Human trials of local jab start
Rollout expected to begin next year
Thailand on Monday started the first human trials of a domestically developed Covid-19 vaccine, with the rollout expected to begin next year.
The vaccine, consisting of an inactivated virus to trigger immunity, is being developed by the Government Pharmaceutical Organisation (GPO) using egg-based technology.
The GPO has been working on the project with Mahidol University's Tropical Medicine Department, the Programme for Appropriate Technology in Health (PATH), an American non-profit organisation, and the Icahn School of Medicine at Mount Sinai, New York. Together they have developed a pilot NDV-HXP-S vaccine and lab tests have been showing promising results.
Public Health Minister Anutin Charnvirakul said the development of the home-grown vaccine is a very significant step for the country's public health, as it would enable Thailand to be self-reliant and it would not need to depend on vaccines from foreign countries.
The information from the human trials will be used to apply for registration with the Food and Drug Administration (FDA) for industrial production at the GPO's vaccine production plant in Saraburi's Kaeng Khoi district.
The plant already has egg-based technology to make flu vaccines, which will be adjusted to produce Covid-19 vaccines, he said.
"Production is expected to begin next year, with an estimated 25-30 million doses annually," Mr Anutin said.
The minister was confident that the success of home-grown vaccine production would help Thailand to manage its vaccination strategy more effectively.
"Even though we can produce vaccines in the country, it is from technology transfer and under management of the owners of the brands and technology," he told the news conference.
"But today, if we are successful we can be self-reliant and determine our own direction."
Banchong Mahaisavariya, president of Mahidol University, said the first and second phases of human trials will be to test the safety of the vaccine and its ability to trigger immunity.
A total of 460 volunteers would be recruited for the human trials, 210 of whom are aged 18-59 and would take part in the first phase. They must be in good health and free of Covid-19. Volunteers will be screened and have their backgrounds checked and undergo health and blood checks.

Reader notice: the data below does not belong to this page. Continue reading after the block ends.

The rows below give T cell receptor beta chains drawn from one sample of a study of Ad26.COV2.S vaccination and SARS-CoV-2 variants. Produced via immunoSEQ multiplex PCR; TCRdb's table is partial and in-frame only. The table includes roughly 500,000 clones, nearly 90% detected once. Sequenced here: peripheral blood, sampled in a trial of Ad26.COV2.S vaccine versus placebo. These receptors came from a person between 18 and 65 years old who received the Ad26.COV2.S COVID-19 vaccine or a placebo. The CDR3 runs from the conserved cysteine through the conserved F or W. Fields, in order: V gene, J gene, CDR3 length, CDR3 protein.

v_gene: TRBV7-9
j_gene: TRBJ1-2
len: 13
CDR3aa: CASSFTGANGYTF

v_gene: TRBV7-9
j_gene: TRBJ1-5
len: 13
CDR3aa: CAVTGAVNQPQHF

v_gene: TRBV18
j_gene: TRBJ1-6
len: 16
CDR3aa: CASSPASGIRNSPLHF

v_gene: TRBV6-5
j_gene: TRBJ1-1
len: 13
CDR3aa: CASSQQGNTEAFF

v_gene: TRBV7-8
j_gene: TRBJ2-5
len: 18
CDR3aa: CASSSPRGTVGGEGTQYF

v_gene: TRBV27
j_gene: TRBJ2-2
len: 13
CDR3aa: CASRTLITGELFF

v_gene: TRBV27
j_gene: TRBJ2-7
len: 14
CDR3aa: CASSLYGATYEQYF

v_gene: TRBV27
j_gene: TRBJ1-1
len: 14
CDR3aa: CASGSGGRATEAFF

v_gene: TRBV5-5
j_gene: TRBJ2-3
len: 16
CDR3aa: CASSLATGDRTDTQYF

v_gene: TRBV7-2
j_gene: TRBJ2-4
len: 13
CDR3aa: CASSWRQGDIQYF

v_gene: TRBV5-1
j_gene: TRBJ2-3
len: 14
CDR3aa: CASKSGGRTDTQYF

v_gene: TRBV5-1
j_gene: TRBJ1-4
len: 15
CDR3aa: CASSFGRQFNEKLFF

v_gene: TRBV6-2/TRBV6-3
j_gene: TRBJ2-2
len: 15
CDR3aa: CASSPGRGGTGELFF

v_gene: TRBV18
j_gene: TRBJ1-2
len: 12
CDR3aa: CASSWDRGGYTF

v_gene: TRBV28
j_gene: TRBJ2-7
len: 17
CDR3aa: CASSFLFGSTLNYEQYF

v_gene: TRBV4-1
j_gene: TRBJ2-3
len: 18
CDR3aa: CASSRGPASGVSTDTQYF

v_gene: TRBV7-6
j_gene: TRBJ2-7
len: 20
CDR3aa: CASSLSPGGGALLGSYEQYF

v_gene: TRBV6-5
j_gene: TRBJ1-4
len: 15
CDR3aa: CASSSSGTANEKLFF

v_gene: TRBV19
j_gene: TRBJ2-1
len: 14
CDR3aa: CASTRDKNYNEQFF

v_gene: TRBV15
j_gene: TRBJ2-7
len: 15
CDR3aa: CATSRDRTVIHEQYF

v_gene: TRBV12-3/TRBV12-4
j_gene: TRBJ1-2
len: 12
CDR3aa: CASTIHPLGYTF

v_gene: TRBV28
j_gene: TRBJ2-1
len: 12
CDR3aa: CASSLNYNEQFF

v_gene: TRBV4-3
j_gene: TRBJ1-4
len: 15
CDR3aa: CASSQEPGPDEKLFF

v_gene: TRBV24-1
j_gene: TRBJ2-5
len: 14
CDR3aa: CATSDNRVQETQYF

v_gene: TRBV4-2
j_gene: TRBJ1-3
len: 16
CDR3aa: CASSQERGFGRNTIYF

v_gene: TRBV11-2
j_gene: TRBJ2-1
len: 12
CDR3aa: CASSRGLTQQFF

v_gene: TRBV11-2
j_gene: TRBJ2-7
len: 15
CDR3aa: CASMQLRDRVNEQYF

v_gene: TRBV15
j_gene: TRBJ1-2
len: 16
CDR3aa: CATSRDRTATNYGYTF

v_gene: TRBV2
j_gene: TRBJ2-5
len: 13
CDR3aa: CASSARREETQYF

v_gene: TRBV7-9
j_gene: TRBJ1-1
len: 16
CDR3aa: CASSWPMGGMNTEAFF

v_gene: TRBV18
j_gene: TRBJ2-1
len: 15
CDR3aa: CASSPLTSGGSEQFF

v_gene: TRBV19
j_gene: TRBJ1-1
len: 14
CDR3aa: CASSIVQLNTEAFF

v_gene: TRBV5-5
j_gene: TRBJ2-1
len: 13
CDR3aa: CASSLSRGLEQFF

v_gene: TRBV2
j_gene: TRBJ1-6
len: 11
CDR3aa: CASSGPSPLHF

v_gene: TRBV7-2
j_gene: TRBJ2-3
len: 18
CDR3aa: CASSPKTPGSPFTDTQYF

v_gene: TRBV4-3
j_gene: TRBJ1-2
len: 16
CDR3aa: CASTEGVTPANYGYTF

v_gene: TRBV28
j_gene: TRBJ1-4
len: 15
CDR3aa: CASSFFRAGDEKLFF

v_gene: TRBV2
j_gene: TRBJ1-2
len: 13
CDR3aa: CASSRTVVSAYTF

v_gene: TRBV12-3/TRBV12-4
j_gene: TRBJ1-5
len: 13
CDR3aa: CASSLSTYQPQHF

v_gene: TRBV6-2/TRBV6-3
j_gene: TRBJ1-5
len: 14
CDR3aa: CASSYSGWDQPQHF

Of the 210 volunteers, the first group of 18 would be given the smallest amount of vaccine which would be increased gradually while testing would be conducted on the other 192 volunteers, Dr Banchong said.
Phase two is expected to begin in July, with testing on 250 volunteers aged between 18-75. Results are expected to be known by the end of the year, he said.
Dr Punnee Pitisuttithum, head of the Vaccine Trial Centre at Mahidol University's Tropical Medicine Department, said that the first human trial was conducted on four volunteers on Monday.
After 30 minutes of receiving the vaccine, they were observed for another four hours before being allowed to go home, Dr Punnee said.
Withoon Danwiboon, managing director of the GPO, said on Monday that if the first and second phases of the human trials are successful, the third-phase trial would need more volunteers, which may include people in other countries.
"For maximum safety, we may have to conduct the mass testing on people in foreign countries with larger numbers of infections than Thailand. If the procedure is completed, we can produce the vaccine next year," he said.
He also said GPO was aware of SARS-CoV-2 virus mutations so the vaccine is also being developed to help with this situation, adding that lab tests found the pilot vaccine showed it was effective against the South African strain.
Another homegrown vaccine is being developed by Chulalongkorn University and uses Messenger RNA (mRNA) technology. Human trials are expected to begin soon.